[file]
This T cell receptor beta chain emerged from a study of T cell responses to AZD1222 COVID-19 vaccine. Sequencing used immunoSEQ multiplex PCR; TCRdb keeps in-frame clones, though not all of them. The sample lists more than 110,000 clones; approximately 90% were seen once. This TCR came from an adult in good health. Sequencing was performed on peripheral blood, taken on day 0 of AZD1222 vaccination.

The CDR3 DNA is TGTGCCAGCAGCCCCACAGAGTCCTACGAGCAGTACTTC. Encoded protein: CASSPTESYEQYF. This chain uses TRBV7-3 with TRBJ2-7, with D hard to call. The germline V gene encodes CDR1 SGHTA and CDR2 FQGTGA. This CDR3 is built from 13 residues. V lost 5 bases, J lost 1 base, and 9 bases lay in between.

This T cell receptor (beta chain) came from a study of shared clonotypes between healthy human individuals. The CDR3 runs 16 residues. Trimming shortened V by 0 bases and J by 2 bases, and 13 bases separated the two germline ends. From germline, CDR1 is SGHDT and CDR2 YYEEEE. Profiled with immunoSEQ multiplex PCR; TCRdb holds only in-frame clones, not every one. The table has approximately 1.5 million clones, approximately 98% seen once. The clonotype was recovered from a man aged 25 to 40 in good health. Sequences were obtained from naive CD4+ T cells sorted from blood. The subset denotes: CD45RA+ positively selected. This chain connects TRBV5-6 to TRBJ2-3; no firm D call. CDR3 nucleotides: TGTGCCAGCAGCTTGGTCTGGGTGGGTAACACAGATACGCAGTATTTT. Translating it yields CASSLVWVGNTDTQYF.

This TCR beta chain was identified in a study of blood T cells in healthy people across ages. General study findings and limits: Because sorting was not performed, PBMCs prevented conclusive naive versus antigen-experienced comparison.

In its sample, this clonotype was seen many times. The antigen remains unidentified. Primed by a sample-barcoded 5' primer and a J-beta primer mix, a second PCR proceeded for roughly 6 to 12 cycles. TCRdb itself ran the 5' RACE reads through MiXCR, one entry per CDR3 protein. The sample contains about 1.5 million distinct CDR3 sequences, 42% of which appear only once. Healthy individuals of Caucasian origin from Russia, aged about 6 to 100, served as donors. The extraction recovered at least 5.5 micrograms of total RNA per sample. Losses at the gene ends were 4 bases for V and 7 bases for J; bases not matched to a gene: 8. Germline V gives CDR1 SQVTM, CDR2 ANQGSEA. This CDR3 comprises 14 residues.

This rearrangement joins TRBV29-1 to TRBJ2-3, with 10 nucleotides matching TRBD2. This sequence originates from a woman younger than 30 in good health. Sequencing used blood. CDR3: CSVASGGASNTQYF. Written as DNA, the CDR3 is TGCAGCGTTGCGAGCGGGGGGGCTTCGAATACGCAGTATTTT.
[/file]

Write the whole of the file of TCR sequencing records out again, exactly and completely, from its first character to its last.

This T cell receptor beta chain emerged from a study of T cell responses to AZD1222 COVID-19 vaccine. Sequencing used immunoSEQ multiplex PCR; TCRdb keeps in-frame clones, though not all of them. The sample lists more than 110,000 clones; approximately 90% were seen once. This TCR came from an adult in good health. Sequencing was performed on peripheral blood, taken on day 0 of AZD1222 vaccination.

The CDR3 DNA is TGTGCCAGCAGCCCCACAGAGTCCTACGAGCAGTACTTC. Encoded protein: CASSPTESYEQYF. This chain uses TRBV7-3 with TRBJ2-7, with D hard to call. The germline V gene encodes CDR1 SGHTA and CDR2 FQGTGA. This CDR3 is built from 13 residues. V lost 5 bases, J lost 1 base, and 9 bases lay in between.

This T cell receptor (beta chain) came from a study of shared clonotypes between healthy human individuals. The CDR3 runs 16 residues. Trimming shortened V by 0 bases and J by 2 bases, and 13 bases separated the two germline ends. From germline, CDR1 is SGHDT and CDR2 YYEEEE. Profiled with immunoSEQ multiplex PCR; TCRdb holds only in-frame clones, not every one. The table has approximately 1.5 million clones, approximately 98% seen once. The clonotype was recovered from a man aged 25 to 40 in good health. Sequences were obtained from naive CD4+ T cells sorted from blood. The subset denotes: CD45RA+ positively selected. This chain connects TRBV5-6 to TRBJ2-3; no firm D call. CDR3 nucleotides: TGTGCCAGCAGCTTGGTCTGGGTGGGTAACACAGATACGCAGTATTTT. Translating it yields CASSLVWVGNTDTQYF.

This TCR beta chain was identified in a study of blood T cells in healthy people across ages. General study findings and limits: Because sorting was not performed, PBMCs prevented conclusive naive versus antigen-experienced comparison.

In its sample, this clonotype was seen many times. The antigen remains unidentified. Primed by a sample-barcoded 5' primer and a J-beta primer mix, a second PCR proceeded for roughly 6 to 12 cycles. TCRdb itself ran the 5' RACE reads through MiXCR, one entry per CDR3 protein. The sample contains about 1.5 million distinct CDR3 sequences, 42% of which appear only once. Healthy individuals of Caucasian origin from Russia, aged about 6 to 100, served as donors. The extraction recovered at least 5.5 micrograms of total RNA per sample. Losses at the gene ends were 4 bases for V and 7 bases for J; bases not matched to a gene: 8. Germline V gives CDR1 SQVTM, CDR2 ANQGSEA. This CDR3 comprises 14 residues.

This rearrangement joins TRBV29-1 to TRBJ2-3, with 10 nucleotides matching TRBD2. This sequence originates from a woman younger than 30 in good health. Sequencing used blood. CDR3: CSVASGGASNTQYF. Written as DNA, the CDR3 is TGCAGCGTTGCGAGCGGGGGGGCTTCGAATACGCAGTATTTT.